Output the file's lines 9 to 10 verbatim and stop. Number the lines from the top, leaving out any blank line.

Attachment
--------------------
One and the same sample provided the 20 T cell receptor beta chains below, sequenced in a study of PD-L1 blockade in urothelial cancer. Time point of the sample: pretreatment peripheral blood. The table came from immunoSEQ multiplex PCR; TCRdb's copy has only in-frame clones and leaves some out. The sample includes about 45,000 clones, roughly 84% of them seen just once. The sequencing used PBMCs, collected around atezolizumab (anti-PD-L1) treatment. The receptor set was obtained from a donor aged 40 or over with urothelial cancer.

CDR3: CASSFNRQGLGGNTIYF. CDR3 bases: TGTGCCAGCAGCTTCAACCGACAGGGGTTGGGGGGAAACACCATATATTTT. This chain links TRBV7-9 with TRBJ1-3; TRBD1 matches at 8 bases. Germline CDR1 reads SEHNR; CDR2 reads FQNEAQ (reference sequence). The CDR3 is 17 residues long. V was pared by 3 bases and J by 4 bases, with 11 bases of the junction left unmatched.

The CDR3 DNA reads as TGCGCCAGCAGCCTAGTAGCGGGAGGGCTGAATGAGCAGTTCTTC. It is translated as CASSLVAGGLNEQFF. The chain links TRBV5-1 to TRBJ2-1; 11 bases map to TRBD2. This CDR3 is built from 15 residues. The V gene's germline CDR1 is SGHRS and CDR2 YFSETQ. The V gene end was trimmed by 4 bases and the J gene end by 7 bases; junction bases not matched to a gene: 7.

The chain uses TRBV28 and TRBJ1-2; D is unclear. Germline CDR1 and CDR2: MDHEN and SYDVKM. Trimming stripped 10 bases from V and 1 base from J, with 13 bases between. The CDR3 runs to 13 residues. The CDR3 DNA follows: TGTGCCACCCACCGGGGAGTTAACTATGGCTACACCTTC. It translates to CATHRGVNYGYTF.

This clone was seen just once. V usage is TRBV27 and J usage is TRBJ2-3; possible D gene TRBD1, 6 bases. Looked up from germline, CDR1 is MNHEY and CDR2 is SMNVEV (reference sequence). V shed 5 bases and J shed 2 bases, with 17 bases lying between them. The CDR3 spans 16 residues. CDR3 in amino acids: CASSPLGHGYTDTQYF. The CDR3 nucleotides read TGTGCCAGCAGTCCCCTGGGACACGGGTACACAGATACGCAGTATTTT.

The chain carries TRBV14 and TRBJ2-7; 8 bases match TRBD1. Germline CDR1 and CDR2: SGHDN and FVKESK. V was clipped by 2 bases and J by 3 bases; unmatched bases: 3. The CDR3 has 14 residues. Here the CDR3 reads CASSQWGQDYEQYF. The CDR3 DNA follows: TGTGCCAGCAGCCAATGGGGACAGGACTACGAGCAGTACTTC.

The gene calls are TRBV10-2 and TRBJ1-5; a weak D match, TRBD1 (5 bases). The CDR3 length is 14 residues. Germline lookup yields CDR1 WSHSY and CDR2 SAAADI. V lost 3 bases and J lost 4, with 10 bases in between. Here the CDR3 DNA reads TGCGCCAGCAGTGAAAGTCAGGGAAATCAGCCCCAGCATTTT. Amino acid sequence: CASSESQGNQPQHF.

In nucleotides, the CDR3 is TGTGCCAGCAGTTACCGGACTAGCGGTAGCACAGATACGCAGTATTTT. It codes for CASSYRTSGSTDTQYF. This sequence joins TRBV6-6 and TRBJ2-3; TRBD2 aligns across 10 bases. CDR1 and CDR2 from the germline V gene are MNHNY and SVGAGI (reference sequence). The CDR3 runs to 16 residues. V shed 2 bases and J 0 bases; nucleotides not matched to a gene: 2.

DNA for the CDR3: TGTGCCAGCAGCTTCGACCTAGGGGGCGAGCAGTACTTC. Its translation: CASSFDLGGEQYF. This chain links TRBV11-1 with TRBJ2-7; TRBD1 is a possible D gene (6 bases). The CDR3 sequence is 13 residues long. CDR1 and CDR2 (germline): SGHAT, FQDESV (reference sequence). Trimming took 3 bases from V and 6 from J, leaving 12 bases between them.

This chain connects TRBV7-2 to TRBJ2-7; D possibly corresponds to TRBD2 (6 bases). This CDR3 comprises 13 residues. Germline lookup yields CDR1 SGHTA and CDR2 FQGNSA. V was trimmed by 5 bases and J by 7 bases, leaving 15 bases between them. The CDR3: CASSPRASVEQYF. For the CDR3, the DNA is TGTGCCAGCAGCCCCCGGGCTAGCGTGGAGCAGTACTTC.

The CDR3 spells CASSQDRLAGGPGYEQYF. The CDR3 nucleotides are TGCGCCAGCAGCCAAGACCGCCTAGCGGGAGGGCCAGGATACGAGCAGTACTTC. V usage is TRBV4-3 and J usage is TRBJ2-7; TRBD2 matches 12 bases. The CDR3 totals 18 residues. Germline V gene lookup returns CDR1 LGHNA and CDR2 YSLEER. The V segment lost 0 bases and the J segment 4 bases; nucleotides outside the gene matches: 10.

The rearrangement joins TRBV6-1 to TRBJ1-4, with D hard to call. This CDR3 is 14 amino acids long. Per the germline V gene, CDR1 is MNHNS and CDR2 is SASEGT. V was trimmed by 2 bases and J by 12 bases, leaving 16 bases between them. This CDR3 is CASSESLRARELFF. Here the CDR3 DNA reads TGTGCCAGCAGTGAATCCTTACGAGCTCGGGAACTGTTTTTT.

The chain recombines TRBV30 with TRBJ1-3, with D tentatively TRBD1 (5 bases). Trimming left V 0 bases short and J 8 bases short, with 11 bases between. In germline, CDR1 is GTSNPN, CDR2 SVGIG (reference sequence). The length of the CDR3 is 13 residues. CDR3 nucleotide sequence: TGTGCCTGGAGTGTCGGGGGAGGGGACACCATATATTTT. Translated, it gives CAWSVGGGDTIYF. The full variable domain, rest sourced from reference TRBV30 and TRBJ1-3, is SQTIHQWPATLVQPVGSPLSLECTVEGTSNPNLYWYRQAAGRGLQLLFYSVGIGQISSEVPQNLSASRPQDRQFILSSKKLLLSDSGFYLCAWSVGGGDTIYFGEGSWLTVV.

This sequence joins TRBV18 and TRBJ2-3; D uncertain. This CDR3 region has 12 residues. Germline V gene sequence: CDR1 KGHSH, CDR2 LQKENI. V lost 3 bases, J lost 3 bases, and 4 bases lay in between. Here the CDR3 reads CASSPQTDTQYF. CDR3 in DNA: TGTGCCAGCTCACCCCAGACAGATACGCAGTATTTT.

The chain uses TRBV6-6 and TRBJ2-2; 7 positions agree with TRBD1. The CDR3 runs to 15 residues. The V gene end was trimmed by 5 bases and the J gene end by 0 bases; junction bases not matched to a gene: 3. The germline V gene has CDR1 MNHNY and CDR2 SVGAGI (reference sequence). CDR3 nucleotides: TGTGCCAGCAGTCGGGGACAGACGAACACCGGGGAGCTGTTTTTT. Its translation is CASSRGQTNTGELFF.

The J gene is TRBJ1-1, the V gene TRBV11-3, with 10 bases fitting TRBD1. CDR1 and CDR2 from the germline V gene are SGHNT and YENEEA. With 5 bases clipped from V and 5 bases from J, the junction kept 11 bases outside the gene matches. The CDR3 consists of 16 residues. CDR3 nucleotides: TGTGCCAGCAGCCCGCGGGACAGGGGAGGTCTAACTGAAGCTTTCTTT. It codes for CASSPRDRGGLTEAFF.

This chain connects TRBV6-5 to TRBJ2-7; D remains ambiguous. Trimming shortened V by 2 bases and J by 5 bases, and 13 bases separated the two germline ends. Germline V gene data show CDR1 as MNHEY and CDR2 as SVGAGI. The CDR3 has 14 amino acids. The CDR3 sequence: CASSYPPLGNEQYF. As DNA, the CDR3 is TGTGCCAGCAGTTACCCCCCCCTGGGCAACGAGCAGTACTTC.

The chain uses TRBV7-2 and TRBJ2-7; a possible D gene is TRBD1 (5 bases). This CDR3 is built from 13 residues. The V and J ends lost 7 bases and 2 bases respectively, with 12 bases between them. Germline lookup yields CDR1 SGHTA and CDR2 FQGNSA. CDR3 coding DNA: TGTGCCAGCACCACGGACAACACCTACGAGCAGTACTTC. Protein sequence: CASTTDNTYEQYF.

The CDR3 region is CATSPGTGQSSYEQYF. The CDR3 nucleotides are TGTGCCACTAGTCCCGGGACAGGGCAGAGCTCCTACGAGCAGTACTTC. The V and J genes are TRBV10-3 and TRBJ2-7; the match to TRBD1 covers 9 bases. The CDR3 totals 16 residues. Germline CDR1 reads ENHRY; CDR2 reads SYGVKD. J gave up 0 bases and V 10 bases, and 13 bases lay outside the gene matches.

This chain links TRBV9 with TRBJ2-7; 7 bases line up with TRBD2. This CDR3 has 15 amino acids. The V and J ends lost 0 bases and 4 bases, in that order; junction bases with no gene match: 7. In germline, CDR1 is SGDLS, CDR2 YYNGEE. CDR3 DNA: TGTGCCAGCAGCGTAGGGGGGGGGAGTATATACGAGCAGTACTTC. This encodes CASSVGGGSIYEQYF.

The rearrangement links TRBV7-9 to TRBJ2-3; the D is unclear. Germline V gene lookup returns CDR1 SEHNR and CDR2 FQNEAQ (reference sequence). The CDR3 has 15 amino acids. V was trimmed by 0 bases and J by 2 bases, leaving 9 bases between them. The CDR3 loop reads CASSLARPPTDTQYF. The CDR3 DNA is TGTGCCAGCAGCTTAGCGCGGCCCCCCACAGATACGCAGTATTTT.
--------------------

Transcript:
DNA for the CDR3: TGTGCCAGCAGCTTCGACCTAGGGGGCGAGCAGTACTTC. Its translation: CASSFDLGGEQYF. This chain links TRBV11-1 with TRBJ2-7; TRBD1 is a possible D gene (6 bases). The CDR3 sequence is 13 residues long. CDR1 and CDR2 (germline): SGHAT, FQDESV (reference sequence). Trimming took 3 bases from V and 6 from J, leaving 12 bases between them.

This chain connects TRBV7-2 to TRBJ2-7; D possibly corresponds to TRBD2 (6 bases). This CDR3 comprises 13 residues. Germline lookup yields CDR1 SGHTA and CDR2 FQGNSA. V was trimmed by 5 bases and J by 7 bases, leaving 15 bases between them. The CDR3: CASSPRASVEQYF. For the CDR3, the DNA is TGTGCCAGCAGCCCCCGGGCTAGCGTGGAGCAGTACTTC.